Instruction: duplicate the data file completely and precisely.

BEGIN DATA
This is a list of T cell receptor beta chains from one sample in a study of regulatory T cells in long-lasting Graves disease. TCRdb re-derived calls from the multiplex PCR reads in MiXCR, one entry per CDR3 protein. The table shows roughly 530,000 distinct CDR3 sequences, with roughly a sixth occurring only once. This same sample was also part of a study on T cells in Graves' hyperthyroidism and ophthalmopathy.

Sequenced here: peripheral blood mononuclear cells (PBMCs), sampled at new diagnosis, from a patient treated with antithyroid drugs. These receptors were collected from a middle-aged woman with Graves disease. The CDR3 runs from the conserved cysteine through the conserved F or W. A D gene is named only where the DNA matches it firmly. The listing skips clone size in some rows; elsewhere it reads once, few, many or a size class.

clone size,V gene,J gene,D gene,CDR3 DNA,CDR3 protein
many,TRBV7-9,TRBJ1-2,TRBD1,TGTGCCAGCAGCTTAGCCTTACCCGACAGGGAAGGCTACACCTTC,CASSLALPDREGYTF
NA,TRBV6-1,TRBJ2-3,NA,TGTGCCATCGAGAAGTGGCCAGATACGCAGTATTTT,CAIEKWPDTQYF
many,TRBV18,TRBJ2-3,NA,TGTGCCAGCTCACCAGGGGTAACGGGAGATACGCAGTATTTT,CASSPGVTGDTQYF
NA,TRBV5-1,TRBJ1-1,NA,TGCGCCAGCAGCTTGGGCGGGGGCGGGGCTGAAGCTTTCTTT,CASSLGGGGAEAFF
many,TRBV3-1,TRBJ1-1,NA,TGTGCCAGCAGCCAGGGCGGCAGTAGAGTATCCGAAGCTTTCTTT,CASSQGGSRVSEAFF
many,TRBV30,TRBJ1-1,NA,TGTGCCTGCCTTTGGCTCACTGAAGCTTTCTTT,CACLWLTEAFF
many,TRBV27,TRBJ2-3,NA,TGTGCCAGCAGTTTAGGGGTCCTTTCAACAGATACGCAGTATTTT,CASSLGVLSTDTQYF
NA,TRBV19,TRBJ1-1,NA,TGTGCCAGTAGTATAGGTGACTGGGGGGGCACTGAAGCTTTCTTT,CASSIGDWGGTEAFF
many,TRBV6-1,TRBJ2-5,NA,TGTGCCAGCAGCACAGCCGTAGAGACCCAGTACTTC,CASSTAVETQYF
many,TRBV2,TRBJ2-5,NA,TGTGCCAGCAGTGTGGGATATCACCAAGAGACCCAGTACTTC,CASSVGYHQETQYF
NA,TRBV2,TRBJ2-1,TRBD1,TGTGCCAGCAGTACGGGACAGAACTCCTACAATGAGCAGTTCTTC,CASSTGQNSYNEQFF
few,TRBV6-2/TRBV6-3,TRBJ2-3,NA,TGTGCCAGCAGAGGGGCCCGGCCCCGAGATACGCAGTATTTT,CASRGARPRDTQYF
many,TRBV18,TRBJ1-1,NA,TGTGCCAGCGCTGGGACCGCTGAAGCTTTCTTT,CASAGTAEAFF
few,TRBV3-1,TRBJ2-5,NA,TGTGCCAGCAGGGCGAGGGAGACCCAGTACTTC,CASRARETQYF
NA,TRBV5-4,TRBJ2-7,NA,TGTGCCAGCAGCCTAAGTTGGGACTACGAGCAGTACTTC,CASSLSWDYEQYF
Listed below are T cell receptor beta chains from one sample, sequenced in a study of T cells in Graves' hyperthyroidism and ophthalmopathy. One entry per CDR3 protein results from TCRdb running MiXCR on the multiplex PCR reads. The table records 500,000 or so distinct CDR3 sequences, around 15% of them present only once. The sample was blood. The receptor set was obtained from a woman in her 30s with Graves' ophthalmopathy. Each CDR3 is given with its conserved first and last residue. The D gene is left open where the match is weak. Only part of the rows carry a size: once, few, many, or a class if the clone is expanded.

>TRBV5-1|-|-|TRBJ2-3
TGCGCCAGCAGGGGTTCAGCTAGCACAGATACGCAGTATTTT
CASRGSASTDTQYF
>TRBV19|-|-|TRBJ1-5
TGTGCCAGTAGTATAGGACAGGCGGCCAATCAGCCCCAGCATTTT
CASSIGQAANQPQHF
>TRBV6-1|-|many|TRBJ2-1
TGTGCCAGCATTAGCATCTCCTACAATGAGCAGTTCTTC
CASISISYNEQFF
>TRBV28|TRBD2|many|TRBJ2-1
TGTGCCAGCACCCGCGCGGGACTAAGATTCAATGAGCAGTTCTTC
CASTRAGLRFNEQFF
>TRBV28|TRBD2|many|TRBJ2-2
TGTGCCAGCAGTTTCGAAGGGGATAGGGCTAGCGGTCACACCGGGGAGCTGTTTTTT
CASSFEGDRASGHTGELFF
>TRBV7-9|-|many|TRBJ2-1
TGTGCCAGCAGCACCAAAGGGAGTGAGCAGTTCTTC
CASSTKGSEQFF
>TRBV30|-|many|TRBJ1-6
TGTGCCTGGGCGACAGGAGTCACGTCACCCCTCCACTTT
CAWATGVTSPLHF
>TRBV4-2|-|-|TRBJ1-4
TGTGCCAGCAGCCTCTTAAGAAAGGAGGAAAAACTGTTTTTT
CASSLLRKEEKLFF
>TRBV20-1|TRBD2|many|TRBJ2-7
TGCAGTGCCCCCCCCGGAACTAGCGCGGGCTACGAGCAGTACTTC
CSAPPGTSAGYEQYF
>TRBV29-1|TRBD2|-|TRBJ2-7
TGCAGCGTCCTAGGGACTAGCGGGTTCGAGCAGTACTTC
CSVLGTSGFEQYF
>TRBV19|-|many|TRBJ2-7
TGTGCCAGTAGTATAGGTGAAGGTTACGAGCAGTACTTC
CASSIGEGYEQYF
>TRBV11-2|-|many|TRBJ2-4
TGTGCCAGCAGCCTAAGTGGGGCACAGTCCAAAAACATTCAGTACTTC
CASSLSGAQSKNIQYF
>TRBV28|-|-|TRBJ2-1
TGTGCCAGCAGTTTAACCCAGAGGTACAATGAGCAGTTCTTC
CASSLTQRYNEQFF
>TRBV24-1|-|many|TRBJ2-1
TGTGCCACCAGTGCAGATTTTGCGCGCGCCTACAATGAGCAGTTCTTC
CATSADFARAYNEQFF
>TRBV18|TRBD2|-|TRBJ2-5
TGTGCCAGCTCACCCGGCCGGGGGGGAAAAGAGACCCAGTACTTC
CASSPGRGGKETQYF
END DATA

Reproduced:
This is a list of T cell receptor beta chains from one sample in a study of regulatory T cells in long-lasting Graves disease. TCRdb re-derived calls from the multiplex PCR reads in MiXCR, one entry per CDR3 protein. The table shows roughly 530,000 distinct CDR3 sequences, with roughly a sixth occurring only once. This same sample was also part of a study on T cells in Graves' hyperthyroidism and ophthalmopathy.

Sequenced here: peripheral blood mononuclear cells (PBMCs), sampled at new diagnosis, from a patient treated with antithyroid drugs. These receptors were collected from a middle-aged woman with Graves disease. The CDR3 runs from the conserved cysteine through the conserved F or W. A D gene is named only where the DNA matches it firmly. The listing skips clone size in some rows; elsewhere it reads once, few, many or a size class.

clone size,V gene,J gene,D gene,CDR3 DNA,CDR3 protein
many,TRBV7-9,TRBJ1-2,TRBD1,TGTGCCAGCAGCTTAGCCTTACCCGACAGGGAAGGCTACACCTTC,CASSLALPDREGYTF
NA,TRBV6-1,TRBJ2-3,NA,TGTGCCATCGAGAAGTGGCCAGATACGCAGTATTTT,CAIEKWPDTQYF
many,TRBV18,TRBJ2-3,NA,TGTGCCAGCTCACCAGGGGTAACGGGAGATACGCAGTATTTT,CASSPGVTGDTQYF
NA,TRBV5-1,TRBJ1-1,NA,TGCGCCAGCAGCTTGGGCGGGGGCGGGGCTGAAGCTTTCTTT,CASSLGGGGAEAFF
many,TRBV3-1,TRBJ1-1,NA,TGTGCCAGCAGCCAGGGCGGCAGTAGAGTATCCGAAGCTTTCTTT,CASSQGGSRVSEAFF
many,TRBV30,TRBJ1-1,NA,TGTGCCTGCCTTTGGCTCACTGAAGCTTTCTTT,CACLWLTEAFF
many,TRBV27,TRBJ2-3,NA,TGTGCCAGCAGTTTAGGGGTCCTTTCAACAGATACGCAGTATTTT,CASSLGVLSTDTQYF
NA,TRBV19,TRBJ1-1,NA,TGTGCCAGTAGTATAGGTGACTGGGGGGGCACTGAAGCTTTCTTT,CASSIGDWGGTEAFF
many,TRBV6-1,TRBJ2-5,NA,TGTGCCAGCAGCACAGCCGTAGAGACCCAGTACTTC,CASSTAVETQYF
many,TRBV2,TRBJ2-5,NA,TGTGCCAGCAGTGTGGGATATCACCAAGAGACCCAGTACTTC,CASSVGYHQETQYF
NA,TRBV2,TRBJ2-1,TRBD1,TGTGCCAGCAGTACGGGACAGAACTCCTACAATGAGCAGTTCTTC,CASSTGQNSYNEQFF
few,TRBV6-2/TRBV6-3,TRBJ2-3,NA,TGTGCCAGCAGAGGGGCCCGGCCCCGAGATACGCAGTATTTT,CASRGARPRDTQYF
many,TRBV18,TRBJ1-1,NA,TGTGCCAGCGCTGGGACCGCTGAAGCTTTCTTT,CASAGTAEAFF
few,TRBV3-1,TRBJ2-5,NA,TGTGCCAGCAGGGCGAGGGAGACCCAGTACTTC,CASRARETQYF
NA,TRBV5-4,TRBJ2-7,NA,TGTGCCAGCAGCCTAAGTTGGGACTACGAGCAGTACTTC,CASSLSWDYEQYF
Listed below are T cell receptor beta chains from one sample, sequenced in a study of T cells in Graves' hyperthyroidism and ophthalmopathy. One entry per CDR3 protein results from TCRdb running MiXCR on the multiplex PCR reads. The table records 500,000 or so distinct CDR3 sequences, around 15% of them present only once. The sample was blood. The receptor set was obtained from a woman in her 30s with Graves' ophthalmopathy. Each CDR3 is given with its conserved first and last residue. The D gene is left open where the match is weak. Only part of the rows carry a size: once, few, many, or a class if the clone is expanded.

>TRBV5-1|-|-|TRBJ2-3
TGCGCCAGCAGGGGTTCAGCTAGCACAGATACGCAGTATTTT
CASRGSASTDTQYF
>TRBV19|-|-|TRBJ1-5
TGTGCCAGTAGTATAGGACAGGCGGCCAATCAGCCCCAGCATTTT
CASSIGQAANQPQHF
>TRBV6-1|-|many|TRBJ2-1
TGTGCCAGCATTAGCATCTCCTACAATGAGCAGTTCTTC
CASISISYNEQFF
>TRBV28|TRBD2|many|TRBJ2-1
TGTGCCAGCACCCGCGCGGGACTAAGATTCAATGAGCAGTTCTTC
CASTRAGLRFNEQFF
>TRBV28|TRBD2|many|TRBJ2-2
TGTGCCAGCAGTTTCGAAGGGGATAGGGCTAGCGGTCACACCGGGGAGCTGTTTTTT
CASSFEGDRASGHTGELFF
>TRBV7-9|-|many|TRBJ2-1
TGTGCCAGCAGCACCAAAGGGAGTGAGCAGTTCTTC
CASSTKGSEQFF
>TRBV30|-|many|TRBJ1-6
TGTGCCTGGGCGACAGGAGTCACGTCACCCCTCCACTTT
CAWATGVTSPLHF
>TRBV4-2|-|-|TRBJ1-4
TGTGCCAGCAGCCTCTTAAGAAAGGAGGAAAAACTGTTTTTT
CASSLLRKEEKLFF
>TRBV20-1|TRBD2|many|TRBJ2-7
TGCAGTGCCCCCCCCGGAACTAGCGCGGGCTACGAGCAGTACTTC
CSAPPGTSAGYEQYF
>TRBV29-1|TRBD2|-|TRBJ2-7
TGCAGCGTCCTAGGGACTAGCGGGTTCGAGCAGTACTTC
CSVLGTSGFEQYF
>TRBV19|-|many|TRBJ2-7
TGTGCCAGTAGTATAGGTGAAGGTTACGAGCAGTACTTC
CASSIGEGYEQYF
>TRBV11-2|-|many|TRBJ2-4
TGTGCCAGCAGCCTAAGTGGGGCACAGTCCAAAAACATTCAGTACTTC
CASSLSGAQSKNIQYF
>TRBV28|-|-|TRBJ2-1
TGTGCCAGCAGTTTAACCCAGAGGTACAATGAGCAGTTCTTC
CASSLTQRYNEQFF
>TRBV24-1|-|many|TRBJ2-1
TGTGCCACCAGTGCAGATTTTGCGCGCGCCTACAATGAGCAGTTCTTC
CATSADFARAYNEQFF
>TRBV18|TRBD2|-|TRBJ2-5
TGTGCCAGCTCACCCGGCCGGGGGGGAAAAGAGACCCAGTACTTC
CASSPGRGGKETQYF